2. The document is unclassified because it doesn't match any of the Label Sets for the existing Document Types.
    • More specifically, its similarity score to the existing Document Types does not meet the 60% minimum similarity threshold for this Content Model.
  3. This should be a "Stuff and Things" Document Type, but we don't have one yet. We need to add it and collect its Label Set to correctly classify the document.

Luckily, the process of adding new Document Types and defining their label sets is quick and painless and actually can become easier the more Document Types you add to the Content Model.

Labeling-behavior-classification-how to-15.png

You can do the whole thing in the "Labels" tab of the Content Model.

  1. Navigate to the "Labels" tab in the Content Model.
  2. Select the unclassified document folder for which you want to create a new Document Type.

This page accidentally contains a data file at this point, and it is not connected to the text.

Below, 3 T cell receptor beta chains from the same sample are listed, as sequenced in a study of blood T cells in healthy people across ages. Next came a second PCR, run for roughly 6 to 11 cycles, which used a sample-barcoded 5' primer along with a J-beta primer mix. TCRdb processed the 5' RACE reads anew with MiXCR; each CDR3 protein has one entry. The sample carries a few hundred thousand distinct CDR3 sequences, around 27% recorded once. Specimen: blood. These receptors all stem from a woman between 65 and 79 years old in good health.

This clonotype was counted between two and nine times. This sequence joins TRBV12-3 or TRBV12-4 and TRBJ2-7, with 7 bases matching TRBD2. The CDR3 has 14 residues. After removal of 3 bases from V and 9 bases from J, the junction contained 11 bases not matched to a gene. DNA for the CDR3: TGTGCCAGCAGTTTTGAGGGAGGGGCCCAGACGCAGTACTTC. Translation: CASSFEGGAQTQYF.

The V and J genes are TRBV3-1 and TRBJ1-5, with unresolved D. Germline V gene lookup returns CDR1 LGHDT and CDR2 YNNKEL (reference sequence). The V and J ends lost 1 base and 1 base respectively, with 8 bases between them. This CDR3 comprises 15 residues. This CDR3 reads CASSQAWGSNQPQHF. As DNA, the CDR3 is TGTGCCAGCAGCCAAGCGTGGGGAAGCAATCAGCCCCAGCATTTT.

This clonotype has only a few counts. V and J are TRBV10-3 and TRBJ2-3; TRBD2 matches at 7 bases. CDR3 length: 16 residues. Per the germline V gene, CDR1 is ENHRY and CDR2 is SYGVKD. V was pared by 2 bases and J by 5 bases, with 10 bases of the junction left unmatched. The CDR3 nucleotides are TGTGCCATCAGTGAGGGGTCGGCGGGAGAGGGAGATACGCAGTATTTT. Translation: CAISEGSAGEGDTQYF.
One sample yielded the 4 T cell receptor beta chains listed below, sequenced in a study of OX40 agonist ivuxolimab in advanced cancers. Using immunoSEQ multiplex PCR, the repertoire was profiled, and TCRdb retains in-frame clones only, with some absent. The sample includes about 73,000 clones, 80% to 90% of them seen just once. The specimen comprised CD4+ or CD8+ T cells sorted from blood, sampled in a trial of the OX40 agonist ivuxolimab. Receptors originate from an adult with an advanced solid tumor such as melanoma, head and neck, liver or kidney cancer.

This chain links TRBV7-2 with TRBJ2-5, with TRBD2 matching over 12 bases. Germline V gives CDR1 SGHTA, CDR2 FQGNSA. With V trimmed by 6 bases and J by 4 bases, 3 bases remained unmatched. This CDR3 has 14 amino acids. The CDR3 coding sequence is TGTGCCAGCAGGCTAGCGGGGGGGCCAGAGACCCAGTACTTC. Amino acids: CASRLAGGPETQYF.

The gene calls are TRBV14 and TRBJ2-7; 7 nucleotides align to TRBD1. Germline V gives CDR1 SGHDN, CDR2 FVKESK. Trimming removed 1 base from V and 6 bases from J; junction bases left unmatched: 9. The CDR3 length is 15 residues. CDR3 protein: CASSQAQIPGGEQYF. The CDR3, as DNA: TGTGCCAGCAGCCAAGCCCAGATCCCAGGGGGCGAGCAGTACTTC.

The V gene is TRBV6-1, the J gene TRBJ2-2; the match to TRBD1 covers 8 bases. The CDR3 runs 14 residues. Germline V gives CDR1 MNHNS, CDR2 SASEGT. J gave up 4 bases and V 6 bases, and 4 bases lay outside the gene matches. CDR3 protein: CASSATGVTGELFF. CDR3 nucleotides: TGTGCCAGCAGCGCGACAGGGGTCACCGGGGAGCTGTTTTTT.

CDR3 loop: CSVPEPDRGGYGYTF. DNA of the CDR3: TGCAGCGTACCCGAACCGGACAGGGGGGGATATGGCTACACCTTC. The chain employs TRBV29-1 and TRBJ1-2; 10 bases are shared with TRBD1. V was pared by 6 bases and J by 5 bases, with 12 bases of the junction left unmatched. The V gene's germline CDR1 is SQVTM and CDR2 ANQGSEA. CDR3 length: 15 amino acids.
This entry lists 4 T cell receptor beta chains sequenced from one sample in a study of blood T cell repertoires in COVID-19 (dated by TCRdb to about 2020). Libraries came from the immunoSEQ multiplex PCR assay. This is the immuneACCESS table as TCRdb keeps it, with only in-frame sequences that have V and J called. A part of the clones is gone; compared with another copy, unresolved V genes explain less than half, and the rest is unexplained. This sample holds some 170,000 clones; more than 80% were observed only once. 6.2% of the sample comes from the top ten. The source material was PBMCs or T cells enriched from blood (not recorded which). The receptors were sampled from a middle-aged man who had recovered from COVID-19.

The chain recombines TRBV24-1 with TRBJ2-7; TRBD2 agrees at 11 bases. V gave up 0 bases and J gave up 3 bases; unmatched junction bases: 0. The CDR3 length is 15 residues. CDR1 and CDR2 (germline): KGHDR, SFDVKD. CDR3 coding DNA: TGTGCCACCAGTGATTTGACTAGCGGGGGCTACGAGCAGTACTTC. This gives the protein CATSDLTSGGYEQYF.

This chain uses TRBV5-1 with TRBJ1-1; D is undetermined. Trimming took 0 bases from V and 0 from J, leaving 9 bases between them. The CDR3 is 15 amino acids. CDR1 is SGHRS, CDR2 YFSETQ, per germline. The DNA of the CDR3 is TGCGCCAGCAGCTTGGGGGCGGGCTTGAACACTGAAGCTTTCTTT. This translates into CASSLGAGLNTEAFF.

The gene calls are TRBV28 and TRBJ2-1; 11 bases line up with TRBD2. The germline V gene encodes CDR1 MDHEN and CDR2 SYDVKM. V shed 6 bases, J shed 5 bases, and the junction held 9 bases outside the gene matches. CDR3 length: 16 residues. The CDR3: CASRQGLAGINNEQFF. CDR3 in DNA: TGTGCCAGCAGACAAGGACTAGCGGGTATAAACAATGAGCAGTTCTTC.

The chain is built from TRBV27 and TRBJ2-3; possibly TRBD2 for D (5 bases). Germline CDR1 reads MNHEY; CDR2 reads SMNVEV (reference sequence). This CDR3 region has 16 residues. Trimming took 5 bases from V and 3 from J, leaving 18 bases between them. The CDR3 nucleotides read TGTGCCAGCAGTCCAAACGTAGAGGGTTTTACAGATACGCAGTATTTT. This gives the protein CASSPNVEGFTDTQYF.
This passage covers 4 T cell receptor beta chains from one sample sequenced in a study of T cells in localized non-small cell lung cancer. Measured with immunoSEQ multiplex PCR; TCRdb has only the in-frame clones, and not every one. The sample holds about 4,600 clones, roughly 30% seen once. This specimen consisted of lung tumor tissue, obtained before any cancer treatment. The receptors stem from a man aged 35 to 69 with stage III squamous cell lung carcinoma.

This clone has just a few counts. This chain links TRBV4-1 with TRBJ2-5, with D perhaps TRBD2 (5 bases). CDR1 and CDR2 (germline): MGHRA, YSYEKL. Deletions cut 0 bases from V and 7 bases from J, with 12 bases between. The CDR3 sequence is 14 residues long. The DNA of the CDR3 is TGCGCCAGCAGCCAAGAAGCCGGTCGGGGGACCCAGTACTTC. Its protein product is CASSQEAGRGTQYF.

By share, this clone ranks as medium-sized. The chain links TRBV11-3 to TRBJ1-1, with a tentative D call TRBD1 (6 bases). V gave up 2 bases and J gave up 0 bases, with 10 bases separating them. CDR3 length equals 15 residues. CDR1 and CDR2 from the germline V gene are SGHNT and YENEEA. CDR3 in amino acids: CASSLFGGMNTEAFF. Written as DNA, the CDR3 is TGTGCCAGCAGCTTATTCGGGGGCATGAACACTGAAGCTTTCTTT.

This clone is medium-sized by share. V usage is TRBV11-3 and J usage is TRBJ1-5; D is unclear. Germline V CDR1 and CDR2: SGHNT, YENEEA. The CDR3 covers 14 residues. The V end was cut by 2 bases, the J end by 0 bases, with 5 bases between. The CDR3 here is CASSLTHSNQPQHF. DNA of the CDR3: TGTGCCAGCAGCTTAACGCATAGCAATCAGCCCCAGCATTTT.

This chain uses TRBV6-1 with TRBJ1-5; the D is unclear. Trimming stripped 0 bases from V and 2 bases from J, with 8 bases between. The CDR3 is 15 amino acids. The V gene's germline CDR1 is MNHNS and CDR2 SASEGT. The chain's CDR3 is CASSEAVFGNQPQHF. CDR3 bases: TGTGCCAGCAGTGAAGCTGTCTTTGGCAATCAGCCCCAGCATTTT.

3. Press the "Create Type..." button.
  4. This will pop up the following window to add a Document Type.
  5. Name the Document Type whatever you like.
    • In our case we named it "Stuff and Things", for the invoice from the very real company, Stuff and Things, that sells stuff, as well as things.
  6. Press the "OK" button to finish and add the Document Type.

Labeling-behavior-classification-how to-16.png

  1. This will add the Document Type to the Content Model
  2. It will also assign the Document Type to the selected document folder in the test Batch.
  3. Collect labels for the document as discussed in the Collect Labels section of this article.

That's it! You've added a new Document Type and collected its Label Set.

  • Keep in mind, as you add new Document Types to the Content Model you will want to perform regression testing to ensure your classification model is still accurate.

Labeling-behavior-classification-how to-23.png